VANGUARD COURT WATCH: Vehicular Manslaughter and Marijuana Garden Cases Opened on Tuesday

Yolo-Count-Court-Room-600Man Faces 40 Counts Including Vehicular Manslaughter

By Vanguard Court Watch Interns

People v. Gubani Roderico Rosales Quinteros began Tuesday, January 22, with a heavy discussion. Before a trial can begin, the court reviews motions. Some of these motions request to omit evidence.

Mr. Quinteros is charged with vehicular manslaughter with gross negligence, among numerous other charges. His other charges include burglary, forgery and perjury.

The following consists of evidence the jury will not hear or see. The People attempted to submit into evidence pictures of a scorched, deceased body of a young girl. The court found these pictures emotionally disturbing. Therefore these pictures were dismissed as evidence, due to their potentially biased effect. Judge Mock, the presiding judge over the case, believes the People can utilize other methods to describe the car accident and prove individuals died in the accident.

In addition, documents obtained from the defendant’s house, a year after the accident, may not be included as evidence. The court also found such evidence prejudicial.

The court also reviewed key issues before beginning trial. Some of these key issues include whether Mr. Quinteros’ Miranda Rights were violated, information about Highway I-5 and presence of the deceased child’s mother.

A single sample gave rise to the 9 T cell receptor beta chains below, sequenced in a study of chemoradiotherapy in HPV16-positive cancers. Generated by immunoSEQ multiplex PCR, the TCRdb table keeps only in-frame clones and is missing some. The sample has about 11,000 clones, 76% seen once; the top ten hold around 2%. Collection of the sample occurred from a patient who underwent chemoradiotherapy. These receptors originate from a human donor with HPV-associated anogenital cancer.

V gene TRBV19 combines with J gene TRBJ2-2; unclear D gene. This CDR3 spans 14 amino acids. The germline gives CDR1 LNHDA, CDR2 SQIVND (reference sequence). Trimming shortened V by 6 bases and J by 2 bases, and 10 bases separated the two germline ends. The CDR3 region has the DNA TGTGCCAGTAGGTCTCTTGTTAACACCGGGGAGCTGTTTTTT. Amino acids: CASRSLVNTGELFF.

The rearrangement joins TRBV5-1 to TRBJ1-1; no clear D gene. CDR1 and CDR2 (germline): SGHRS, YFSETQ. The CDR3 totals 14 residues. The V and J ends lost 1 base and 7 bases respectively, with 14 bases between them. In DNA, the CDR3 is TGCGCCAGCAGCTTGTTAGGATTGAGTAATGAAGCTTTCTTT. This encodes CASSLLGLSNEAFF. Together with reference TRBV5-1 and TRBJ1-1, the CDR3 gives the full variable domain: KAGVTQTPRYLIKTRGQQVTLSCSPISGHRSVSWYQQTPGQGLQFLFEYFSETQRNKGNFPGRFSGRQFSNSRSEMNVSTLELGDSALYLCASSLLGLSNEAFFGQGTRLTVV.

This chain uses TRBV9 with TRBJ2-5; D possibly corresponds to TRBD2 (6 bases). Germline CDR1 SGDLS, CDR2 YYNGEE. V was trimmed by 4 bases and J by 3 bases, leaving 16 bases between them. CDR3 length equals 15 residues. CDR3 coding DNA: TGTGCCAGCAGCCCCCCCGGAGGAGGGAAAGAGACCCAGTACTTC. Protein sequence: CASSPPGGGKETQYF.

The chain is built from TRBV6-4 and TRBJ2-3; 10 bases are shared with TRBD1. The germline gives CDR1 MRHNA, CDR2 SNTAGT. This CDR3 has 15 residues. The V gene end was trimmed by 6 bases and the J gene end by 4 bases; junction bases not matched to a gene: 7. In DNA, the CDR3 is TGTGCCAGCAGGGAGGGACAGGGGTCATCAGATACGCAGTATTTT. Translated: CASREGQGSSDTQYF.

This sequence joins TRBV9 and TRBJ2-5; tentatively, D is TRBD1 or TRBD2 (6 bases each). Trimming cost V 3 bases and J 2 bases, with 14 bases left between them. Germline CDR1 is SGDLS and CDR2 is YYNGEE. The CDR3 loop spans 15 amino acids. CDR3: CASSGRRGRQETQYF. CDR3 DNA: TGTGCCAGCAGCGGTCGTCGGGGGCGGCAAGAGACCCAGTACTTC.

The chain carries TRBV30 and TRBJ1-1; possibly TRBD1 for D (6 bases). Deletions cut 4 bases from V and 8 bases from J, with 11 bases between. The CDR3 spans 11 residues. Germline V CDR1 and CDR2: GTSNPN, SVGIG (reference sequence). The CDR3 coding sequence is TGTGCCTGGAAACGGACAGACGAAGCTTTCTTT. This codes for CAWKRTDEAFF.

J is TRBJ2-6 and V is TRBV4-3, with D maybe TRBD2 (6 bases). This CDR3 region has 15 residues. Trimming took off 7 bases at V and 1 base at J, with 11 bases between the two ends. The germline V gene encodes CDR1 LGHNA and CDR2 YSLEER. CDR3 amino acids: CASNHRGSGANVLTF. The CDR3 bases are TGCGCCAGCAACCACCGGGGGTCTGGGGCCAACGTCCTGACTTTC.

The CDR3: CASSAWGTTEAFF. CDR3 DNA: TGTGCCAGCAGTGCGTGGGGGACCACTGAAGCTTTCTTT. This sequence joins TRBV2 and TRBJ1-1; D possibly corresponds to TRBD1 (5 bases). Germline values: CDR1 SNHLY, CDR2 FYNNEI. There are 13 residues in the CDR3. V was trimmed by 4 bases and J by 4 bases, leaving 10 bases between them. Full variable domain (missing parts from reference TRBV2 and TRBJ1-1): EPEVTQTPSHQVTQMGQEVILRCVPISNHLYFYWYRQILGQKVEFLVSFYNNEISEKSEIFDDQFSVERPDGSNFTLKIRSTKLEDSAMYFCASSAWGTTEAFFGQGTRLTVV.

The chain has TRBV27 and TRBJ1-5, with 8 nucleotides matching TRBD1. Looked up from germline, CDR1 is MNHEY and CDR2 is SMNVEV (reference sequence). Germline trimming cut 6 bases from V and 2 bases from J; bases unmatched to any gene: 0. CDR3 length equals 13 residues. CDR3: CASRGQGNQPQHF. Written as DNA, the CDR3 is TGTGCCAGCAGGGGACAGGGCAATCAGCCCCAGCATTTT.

Normally the court would instruct a jury never to do any investigation on their own. The jury is only to consider the facts as presented in court. One of the issues is that the accident occurred on I-5. It is likely any jurors coming from or going to Sacramento will be able to observe where the accident occurred. The best the court could do is request jurors not to use I-5, north of County Road 102.

Next they considered the question of Mr. Quinteros’ Miranda Rights. Judge Mock referred to a transcript of Quinteros’ interview. In the transcript Mr. Quinteros asked the officer if he should get an attorney. The officer responded, “It’s up to you.” Judge Mock stated that whenever equivocal conversations about an attorney occur, officers are not obligated to provide an attorney. In fact, the judge believes the interrogating officer provided an appropriate response to Quinteros’ question.

The final issue was the deceased child’s mother. She wishes to remain in court and watch the rest of the trial after she gives her testimony. The court has given a cautionary advice for the mother.

First, she cannot interact with other witnesses, to influence their testimony. The defense was concerned about the mother’s interaction with others, given during preliminary hearing she was observed to be showing pictures of her daughter to passing individuals. Secondly, any emotional outbursts from her would result in her expulsion from the court.

These motions provide insight into what can be expected from the trial. They are also an excellent forum to discuss biases and what to instruct jurors on. However, the trial will reveal more information on what happened in the car accident.

“A Marijuana Garden”

By Vanguard Court Watch Interns

Trial began Tuesday in Department 2 for defendant Fidel Alvarez. The defendant is in custody, being charged with one count of drug possession, one count of possession of a firearm and one count of cultivation of marijuana.